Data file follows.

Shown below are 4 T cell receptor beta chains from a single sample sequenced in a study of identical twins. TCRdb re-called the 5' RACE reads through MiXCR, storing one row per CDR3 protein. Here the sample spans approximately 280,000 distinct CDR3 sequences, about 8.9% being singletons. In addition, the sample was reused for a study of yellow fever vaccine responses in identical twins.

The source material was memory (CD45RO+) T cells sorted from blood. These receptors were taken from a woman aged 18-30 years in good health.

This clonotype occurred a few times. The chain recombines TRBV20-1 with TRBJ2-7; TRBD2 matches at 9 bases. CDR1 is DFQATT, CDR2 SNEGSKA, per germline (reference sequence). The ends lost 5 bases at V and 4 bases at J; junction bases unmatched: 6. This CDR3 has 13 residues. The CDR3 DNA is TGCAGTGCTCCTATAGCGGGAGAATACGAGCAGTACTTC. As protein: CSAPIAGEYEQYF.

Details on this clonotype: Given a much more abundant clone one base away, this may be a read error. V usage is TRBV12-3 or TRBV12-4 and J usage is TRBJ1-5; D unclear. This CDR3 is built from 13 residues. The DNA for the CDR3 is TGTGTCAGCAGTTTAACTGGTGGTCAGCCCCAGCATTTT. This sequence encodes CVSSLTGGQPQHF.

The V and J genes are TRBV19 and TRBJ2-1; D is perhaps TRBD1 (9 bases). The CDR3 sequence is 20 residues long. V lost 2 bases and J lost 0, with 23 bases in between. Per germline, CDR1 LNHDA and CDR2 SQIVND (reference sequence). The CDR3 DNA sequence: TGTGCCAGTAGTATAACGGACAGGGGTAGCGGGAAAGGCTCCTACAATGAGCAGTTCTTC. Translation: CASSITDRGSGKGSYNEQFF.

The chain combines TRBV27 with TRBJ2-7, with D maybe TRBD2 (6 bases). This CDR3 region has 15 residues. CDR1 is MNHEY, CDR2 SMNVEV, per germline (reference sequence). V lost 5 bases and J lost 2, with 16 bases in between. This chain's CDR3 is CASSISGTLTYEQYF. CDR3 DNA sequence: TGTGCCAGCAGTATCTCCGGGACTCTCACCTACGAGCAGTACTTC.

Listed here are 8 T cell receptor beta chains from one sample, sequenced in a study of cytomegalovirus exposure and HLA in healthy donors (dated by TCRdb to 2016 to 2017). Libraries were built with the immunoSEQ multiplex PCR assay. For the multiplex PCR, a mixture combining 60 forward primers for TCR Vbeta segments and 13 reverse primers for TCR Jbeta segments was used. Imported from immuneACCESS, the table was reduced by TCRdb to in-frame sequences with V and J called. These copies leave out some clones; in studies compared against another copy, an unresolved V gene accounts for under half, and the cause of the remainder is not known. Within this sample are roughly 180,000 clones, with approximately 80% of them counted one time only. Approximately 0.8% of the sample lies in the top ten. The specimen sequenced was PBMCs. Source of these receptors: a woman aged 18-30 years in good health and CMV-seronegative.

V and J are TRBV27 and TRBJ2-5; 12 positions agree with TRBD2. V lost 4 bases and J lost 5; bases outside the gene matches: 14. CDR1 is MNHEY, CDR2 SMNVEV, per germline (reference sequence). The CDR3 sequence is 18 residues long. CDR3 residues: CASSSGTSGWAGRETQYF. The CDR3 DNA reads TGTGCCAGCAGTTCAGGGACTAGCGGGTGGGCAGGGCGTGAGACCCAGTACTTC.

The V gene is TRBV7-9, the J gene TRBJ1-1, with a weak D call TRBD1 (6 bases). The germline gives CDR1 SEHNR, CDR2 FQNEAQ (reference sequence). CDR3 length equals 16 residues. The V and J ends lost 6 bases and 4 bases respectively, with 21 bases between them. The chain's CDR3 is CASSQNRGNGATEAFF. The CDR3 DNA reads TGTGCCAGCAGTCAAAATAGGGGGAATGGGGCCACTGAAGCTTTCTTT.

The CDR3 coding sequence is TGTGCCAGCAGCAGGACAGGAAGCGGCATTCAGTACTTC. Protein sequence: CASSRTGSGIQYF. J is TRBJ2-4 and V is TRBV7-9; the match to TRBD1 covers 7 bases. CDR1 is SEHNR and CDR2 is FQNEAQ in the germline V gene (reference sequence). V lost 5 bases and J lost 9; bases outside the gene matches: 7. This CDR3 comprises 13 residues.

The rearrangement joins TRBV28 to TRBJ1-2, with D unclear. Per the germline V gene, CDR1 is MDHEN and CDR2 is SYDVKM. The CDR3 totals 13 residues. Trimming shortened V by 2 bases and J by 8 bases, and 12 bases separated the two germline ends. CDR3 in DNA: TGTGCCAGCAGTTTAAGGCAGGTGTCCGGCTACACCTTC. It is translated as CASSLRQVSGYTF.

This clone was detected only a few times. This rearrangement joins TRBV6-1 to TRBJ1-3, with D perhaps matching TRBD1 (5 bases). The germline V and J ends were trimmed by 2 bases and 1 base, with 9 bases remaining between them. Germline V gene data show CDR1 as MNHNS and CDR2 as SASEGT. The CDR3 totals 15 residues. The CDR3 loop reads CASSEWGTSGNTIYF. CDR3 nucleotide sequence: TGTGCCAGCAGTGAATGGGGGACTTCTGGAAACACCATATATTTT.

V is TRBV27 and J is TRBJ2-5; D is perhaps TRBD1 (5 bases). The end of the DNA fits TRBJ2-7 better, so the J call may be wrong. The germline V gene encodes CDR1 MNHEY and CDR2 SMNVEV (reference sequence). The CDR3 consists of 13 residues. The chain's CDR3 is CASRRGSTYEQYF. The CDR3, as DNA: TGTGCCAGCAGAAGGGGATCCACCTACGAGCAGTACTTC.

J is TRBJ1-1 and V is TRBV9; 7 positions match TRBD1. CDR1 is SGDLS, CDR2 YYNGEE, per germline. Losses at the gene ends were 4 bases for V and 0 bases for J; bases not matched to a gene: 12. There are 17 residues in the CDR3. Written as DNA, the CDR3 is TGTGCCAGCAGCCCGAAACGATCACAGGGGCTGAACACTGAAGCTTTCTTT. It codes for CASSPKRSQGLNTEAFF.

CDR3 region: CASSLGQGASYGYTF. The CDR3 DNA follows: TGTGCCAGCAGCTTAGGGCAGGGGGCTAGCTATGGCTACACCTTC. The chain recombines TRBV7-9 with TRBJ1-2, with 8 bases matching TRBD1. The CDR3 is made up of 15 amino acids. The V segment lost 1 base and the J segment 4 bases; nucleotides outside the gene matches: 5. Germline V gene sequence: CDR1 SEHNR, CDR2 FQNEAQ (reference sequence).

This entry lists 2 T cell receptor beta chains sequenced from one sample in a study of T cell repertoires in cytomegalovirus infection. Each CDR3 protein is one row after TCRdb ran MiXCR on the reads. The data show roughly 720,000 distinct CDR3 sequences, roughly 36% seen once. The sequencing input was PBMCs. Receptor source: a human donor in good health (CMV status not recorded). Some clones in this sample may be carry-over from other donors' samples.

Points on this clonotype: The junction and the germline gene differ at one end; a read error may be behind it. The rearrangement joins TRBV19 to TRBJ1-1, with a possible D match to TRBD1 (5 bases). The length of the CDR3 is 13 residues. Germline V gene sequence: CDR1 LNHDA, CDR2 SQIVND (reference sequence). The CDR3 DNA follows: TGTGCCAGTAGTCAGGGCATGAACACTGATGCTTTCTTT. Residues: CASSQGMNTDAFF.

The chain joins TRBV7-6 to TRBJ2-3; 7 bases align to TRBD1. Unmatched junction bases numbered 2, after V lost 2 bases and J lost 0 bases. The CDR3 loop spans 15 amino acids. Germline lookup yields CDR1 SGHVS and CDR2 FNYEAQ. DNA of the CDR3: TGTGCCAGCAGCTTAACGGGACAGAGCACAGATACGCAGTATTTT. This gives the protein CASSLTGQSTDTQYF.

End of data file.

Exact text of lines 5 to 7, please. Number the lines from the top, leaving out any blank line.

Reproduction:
The V and J genes are TRBV19 and TRBJ2-1; D is perhaps TRBD1 (9 bases). The CDR3 sequence is 20 residues long. V lost 2 bases and J lost 0, with 23 bases in between. Per germline, CDR1 LNHDA and CDR2 SQIVND (reference sequence). The CDR3 DNA sequence: TGTGCCAGTAGTATAACGGACAGGGGTAGCGGGAAAGGCTCCTACAATGAGCAGTTCTTC. Translation: CASSITDRGSGKGSYNEQFF.

The chain combines TRBV27 with TRBJ2-7, with D maybe TRBD2 (6 bases). This CDR3 region has 15 residues. CDR1 is MNHEY, CDR2 SMNVEV, per germline (reference sequence). V lost 5 bases and J lost 2, with 16 bases in between. This chain's CDR3 is CASSISGTLTYEQYF. CDR3 DNA sequence: TGTGCCAGCAGTATCTCCGGGACTCTCACCTACGAGCAGTACTTC.

Listed here are 8 T cell receptor beta chains from one sample, sequenced in a study of cytomegalovirus exposure and HLA in healthy donors (dated by TCRdb to 2016 to 2017). Libraries were built with the immunoSEQ multiplex PCR assay. For the multiplex PCR, a mixture combining 60 forward primers for TCR Vbeta segments and 13 reverse primers for TCR Jbeta segments was used. Imported from immuneACCESS, the table was reduced by TCRdb to in-frame sequences with V and J called. These copies leave out some clones; in studies compared against another copy, an unresolved V gene accounts for under half, and the cause of the remainder is not known. Within this sample are roughly 180,000 clones, with approximately 80% of them counted one time only. Approximately 0.8% of the sample lies in the top ten. The specimen sequenced was PBMCs. Source of these receptors: a woman aged 18-30 years in good health and CMV-seronegative.